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Oil-rich Texas sees slight employment gains

Second half of the year should be better than the first, the Federal Reserve Bank of Dallas said.

By Daniel J. Graeber
Oil-rich Texas sees slight employment gains
Texas economy showing signs of recovery, though many sectors still getting pinched in part because of lower crude oil prices. File Photo by Gary C. Caskey/UPI | License Photo

DALLAS, Aug. 22 (UPI) -- While some sectors are still seeing obvious pressure, employment data in Texas show the economy is showing signs of improvement, a federal bank said.

A survey from the Federal Reserve Bank of Dallas found the state added a seasonally adjusted 21,700 jobs in July.

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"Recent data suggest that the Texas economy has improved and that growth in the second half of the year will be much better than in the first half," Keith R. Phillips, a senior economist with the bank, said in a statement. "In July, jobs grew at their fastest pace so far this year and June growth was revised up by almost 6,000 jobs."

Total crude oil production in May, the last full month for which the state has data, was 82.8 million barrels of oil. Texas is the No. 1 oil producer in the nation, though May's level was approximately 20 percent lower than last year.

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Lower crude oil prices left energy companies with less capital to invest in production and, while rising for most of August, oil prices ended May around 20 percent less than the same time last year.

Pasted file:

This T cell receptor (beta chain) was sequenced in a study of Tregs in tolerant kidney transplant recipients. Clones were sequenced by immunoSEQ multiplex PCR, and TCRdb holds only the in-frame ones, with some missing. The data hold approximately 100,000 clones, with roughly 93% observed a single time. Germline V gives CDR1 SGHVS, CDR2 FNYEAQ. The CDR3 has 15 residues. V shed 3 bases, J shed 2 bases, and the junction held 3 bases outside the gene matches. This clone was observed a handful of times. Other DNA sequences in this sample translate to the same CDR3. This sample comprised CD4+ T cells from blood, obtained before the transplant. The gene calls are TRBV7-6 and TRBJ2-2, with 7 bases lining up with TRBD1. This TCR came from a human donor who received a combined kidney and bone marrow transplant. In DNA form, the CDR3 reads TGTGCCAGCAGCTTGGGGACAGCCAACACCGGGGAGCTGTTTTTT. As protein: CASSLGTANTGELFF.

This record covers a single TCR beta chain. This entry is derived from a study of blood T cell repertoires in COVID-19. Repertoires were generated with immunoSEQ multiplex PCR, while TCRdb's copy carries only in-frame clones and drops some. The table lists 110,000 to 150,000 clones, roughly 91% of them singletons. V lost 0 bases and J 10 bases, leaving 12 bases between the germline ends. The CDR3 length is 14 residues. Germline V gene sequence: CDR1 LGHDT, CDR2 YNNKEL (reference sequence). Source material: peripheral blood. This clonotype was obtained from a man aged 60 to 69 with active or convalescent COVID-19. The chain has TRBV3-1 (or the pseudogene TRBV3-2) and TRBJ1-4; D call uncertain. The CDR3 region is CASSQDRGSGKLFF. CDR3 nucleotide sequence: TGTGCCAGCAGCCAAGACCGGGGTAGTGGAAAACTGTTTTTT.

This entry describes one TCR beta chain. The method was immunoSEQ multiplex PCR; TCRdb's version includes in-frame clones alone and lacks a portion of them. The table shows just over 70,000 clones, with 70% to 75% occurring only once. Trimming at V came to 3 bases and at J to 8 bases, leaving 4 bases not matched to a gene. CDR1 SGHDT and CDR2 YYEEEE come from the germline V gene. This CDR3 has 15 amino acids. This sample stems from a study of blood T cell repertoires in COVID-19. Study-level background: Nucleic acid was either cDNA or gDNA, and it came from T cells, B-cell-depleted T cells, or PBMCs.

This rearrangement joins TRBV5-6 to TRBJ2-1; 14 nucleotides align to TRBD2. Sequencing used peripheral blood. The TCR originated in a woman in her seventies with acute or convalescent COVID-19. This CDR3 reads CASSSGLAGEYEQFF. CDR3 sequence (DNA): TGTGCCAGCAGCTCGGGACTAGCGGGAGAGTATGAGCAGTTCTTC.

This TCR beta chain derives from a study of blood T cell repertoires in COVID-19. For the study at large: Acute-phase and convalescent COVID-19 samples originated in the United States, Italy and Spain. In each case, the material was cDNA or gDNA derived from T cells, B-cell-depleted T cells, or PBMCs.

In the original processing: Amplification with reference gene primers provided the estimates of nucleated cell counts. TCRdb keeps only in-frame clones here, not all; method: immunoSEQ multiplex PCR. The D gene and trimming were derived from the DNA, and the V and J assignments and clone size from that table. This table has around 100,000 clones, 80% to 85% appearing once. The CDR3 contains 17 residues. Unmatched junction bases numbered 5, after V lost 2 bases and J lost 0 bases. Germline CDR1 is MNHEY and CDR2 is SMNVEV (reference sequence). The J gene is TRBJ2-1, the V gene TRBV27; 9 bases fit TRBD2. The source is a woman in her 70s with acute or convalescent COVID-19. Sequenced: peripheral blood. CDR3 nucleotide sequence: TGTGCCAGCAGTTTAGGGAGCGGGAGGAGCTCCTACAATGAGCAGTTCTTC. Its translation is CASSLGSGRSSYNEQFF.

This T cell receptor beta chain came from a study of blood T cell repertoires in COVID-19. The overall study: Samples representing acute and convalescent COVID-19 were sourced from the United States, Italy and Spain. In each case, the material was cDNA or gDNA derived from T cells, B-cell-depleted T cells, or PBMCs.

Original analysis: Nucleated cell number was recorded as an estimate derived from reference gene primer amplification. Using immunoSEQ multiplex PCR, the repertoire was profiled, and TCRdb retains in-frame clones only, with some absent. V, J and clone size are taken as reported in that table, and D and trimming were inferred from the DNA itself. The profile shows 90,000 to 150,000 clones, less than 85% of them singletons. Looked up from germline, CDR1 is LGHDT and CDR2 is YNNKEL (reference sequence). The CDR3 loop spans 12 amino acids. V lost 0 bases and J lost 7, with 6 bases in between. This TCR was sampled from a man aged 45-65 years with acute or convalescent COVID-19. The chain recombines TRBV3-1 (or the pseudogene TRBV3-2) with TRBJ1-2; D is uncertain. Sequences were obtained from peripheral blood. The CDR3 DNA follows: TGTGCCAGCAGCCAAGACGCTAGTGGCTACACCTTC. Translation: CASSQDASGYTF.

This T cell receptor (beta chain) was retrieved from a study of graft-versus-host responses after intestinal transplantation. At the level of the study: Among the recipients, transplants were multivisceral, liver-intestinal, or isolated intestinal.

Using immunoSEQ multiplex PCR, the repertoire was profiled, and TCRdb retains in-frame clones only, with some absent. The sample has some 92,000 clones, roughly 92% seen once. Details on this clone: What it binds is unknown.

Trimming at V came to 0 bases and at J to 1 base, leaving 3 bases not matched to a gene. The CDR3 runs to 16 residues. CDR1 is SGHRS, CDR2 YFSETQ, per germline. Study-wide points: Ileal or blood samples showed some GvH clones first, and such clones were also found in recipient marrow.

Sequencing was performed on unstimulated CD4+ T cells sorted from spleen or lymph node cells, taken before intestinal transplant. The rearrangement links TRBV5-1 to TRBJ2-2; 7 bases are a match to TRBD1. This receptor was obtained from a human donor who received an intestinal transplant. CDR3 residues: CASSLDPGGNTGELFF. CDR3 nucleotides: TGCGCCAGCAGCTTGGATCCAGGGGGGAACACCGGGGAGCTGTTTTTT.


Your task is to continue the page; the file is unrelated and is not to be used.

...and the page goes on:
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Apart from oil, Texas is one of the top manufacturing states in the country and the Federal Reserve Bank of Dallas said a stronger dollar, which makes U.S. goods more expensive, continued to put pressure on that part of the state economy.

The bank warned earlier this year that the pressure from low oil prices was spilling over to other parts of the economy, with banks in southern U.S. states facing increasing risk.

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Despite the monthly gains in hiring, the bank said the rate of unemployment increased in eight of the nine major metropolitan areas. The Houston area, where many energy companies have their headquarters, saw the unemployment rate in July increase from 4.9 percent to 5.4 percent.

The bank said it expected the rate of employment to grow by 0.8 percent for the rest of the year, an upward revision from the previous month's forecast. The growth rate in 2015 was 1.3 percent.

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